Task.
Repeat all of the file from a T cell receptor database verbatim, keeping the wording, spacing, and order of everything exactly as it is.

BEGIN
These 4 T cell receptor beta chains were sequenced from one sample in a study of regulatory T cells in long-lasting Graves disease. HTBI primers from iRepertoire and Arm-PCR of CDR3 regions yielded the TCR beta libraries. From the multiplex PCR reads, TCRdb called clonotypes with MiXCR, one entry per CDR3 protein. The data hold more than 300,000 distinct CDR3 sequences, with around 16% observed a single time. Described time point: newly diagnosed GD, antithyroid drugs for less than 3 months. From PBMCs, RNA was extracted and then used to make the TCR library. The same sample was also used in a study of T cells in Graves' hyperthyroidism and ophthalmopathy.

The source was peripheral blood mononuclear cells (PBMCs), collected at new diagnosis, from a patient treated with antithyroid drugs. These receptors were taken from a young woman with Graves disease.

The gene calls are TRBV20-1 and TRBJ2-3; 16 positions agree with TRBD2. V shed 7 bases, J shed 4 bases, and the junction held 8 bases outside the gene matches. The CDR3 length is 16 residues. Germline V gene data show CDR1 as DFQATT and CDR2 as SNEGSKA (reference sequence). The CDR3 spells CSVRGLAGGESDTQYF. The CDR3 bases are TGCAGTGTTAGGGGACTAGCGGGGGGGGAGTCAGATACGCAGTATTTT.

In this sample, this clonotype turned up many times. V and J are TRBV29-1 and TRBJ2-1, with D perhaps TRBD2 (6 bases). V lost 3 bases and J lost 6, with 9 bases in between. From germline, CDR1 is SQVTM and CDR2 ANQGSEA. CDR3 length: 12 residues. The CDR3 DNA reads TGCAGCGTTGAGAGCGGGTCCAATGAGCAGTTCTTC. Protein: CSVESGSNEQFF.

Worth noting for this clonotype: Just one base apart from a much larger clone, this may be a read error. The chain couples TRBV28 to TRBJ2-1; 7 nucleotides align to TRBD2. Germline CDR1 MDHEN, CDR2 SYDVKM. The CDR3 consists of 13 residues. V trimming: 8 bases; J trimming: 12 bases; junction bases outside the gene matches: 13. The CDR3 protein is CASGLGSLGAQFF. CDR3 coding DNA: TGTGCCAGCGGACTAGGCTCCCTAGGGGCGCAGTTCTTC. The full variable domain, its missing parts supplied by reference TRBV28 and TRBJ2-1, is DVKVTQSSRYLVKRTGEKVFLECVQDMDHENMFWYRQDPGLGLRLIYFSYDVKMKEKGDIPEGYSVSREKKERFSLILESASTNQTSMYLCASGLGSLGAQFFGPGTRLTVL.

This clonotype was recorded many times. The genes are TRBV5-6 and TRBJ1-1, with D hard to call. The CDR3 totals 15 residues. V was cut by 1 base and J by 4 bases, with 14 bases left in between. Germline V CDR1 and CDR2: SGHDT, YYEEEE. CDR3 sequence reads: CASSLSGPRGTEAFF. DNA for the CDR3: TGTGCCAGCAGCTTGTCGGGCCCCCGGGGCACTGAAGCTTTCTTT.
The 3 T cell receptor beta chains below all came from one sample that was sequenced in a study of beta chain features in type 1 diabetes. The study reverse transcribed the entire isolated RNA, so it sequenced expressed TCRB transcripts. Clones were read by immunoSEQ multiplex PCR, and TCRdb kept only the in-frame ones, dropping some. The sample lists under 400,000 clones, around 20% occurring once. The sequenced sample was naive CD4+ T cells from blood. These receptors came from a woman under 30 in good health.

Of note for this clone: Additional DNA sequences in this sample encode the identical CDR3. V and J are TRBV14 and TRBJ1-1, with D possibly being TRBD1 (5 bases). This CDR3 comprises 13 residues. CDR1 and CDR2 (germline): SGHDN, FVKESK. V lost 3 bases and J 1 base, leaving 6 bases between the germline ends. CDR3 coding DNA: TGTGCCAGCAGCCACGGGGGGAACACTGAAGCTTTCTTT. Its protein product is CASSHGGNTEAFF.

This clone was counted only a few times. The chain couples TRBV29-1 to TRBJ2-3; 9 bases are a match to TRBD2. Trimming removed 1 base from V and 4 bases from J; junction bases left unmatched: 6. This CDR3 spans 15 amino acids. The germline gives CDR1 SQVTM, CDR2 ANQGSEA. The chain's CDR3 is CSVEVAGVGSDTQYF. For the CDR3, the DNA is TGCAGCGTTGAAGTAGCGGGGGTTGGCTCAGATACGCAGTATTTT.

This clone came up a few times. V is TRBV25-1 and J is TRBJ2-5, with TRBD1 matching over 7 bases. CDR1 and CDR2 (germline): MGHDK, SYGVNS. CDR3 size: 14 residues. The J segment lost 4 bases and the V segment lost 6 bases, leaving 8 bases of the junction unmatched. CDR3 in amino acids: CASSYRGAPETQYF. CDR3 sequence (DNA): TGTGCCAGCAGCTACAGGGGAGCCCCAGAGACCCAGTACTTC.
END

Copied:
These 4 T cell receptor beta chains were sequenced from one sample in a study of regulatory T cells in long-lasting Graves disease. HTBI primers from iRepertoire and Arm-PCR of CDR3 regions yielded the TCR beta libraries. From the multiplex PCR reads, TCRdb called clonotypes with MiXCR, one entry per CDR3 protein. The data hold more than 300,000 distinct CDR3 sequences, with around 16% observed a single time. Described time point: newly diagnosed GD, antithyroid drugs for less than 3 months. From PBMCs, RNA was extracted and then used to make the TCR library. The same sample was also used in a study of T cells in Graves' hyperthyroidism and ophthalmopathy.

The source was peripheral blood mononuclear cells (PBMCs), collected at new diagnosis, from a patient treated with antithyroid drugs. These receptors were taken from a young woman with Graves disease.

The gene calls are TRBV20-1 and TRBJ2-3; 16 positions agree with TRBD2. V shed 7 bases, J shed 4 bases, and the junction held 8 bases outside the gene matches. The CDR3 length is 16 residues. Germline V gene data show CDR1 as DFQATT and CDR2 as SNEGSKA (reference sequence). The CDR3 spells CSVRGLAGGESDTQYF. The CDR3 bases are TGCAGTGTTAGGGGACTAGCGGGGGGGGAGTCAGATACGCAGTATTTT.

In this sample, this clonotype turned up many times. V and J are TRBV29-1 and TRBJ2-1, with D perhaps TRBD2 (6 bases). V lost 3 bases and J lost 6, with 9 bases in between. From germline, CDR1 is SQVTM and CDR2 ANQGSEA. CDR3 length: 12 residues. The CDR3 DNA reads TGCAGCGTTGAGAGCGGGTCCAATGAGCAGTTCTTC. Protein: CSVESGSNEQFF.

Worth noting for this clonotype: Just one base apart from a much larger clone, this may be a read error. The chain couples TRBV28 to TRBJ2-1; 7 nucleotides align to TRBD2. Germline CDR1 MDHEN, CDR2 SYDVKM. The CDR3 consists of 13 residues. V trimming: 8 bases; J trimming: 12 bases; junction bases outside the gene matches: 13. The CDR3 protein is CASGLGSLGAQFF. CDR3 coding DNA: TGTGCCAGCGGACTAGGCTCCCTAGGGGCGCAGTTCTTC. The full variable domain, its missing parts supplied by reference TRBV28 and TRBJ2-1, is DVKVTQSSRYLVKRTGEKVFLECVQDMDHENMFWYRQDPGLGLRLIYFSYDVKMKEKGDIPEGYSVSREKKERFSLILESASTNQTSMYLCASGLGSLGAQFFGPGTRLTVL.

This clonotype was recorded many times. The genes are TRBV5-6 and TRBJ1-1, with D hard to call. The CDR3 totals 15 residues. V was cut by 1 base and J by 4 bases, with 14 bases left in between. Germline V CDR1 and CDR2: SGHDT, YYEEEE. CDR3 sequence reads: CASSLSGPRGTEAFF. DNA for the CDR3: TGTGCCAGCAGCTTGTCGGGCCCCCGGGGCACTGAAGCTTTCTTT.
The 3 T cell receptor beta chains below all came from one sample that was sequenced in a study of beta chain features in type 1 diabetes. The study reverse transcribed the entire isolated RNA, so it sequenced expressed TCRB transcripts. Clones were read by immunoSEQ multiplex PCR, and TCRdb kept only the in-frame ones, dropping some. The sample lists under 400,000 clones, around 20% occurring once. The sequenced sample was naive CD4+ T cells from blood. These receptors came from a woman under 30 in good health.

Of note for this clone: Additional DNA sequences in this sample encode the identical CDR3. V and J are TRBV14 and TRBJ1-1, with D possibly being TRBD1 (5 bases). This CDR3 comprises 13 residues. CDR1 and CDR2 (germline): SGHDN, FVKESK. V lost 3 bases and J 1 base, leaving 6 bases between the germline ends. CDR3 coding DNA: TGTGCCAGCAGCCACGGGGGGAACACTGAAGCTTTCTTT. Its protein product is CASSHGGNTEAFF.

This clone was counted only a few times. The chain couples TRBV29-1 to TRBJ2-3; 9 bases are a match to TRBD2. Trimming removed 1 base from V and 4 bases from J; junction bases left unmatched: 6. This CDR3 spans 15 amino acids. The germline gives CDR1 SQVTM, CDR2 ANQGSEA. The chain's CDR3 is CSVEVAGVGSDTQYF. For the CDR3, the DNA is TGCAGCGTTGAAGTAGCGGGGGTTGGCTCAGATACGCAGTATTTT.

This clone came up a few times. V is TRBV25-1 and J is TRBJ2-5, with TRBD1 matching over 7 bases. CDR1 and CDR2 (germline): MGHDK, SYGVNS. CDR3 size: 14 residues. The J segment lost 4 bases and the V segment lost 6 bases, leaving 8 bases of the junction unmatched. CDR3 in amino acids: CASSYRGAPETQYF. CDR3 sequence (DNA): TGTGCCAGCAGCTACAGGGGAGCCCCAGAGACCCAGTACTTC.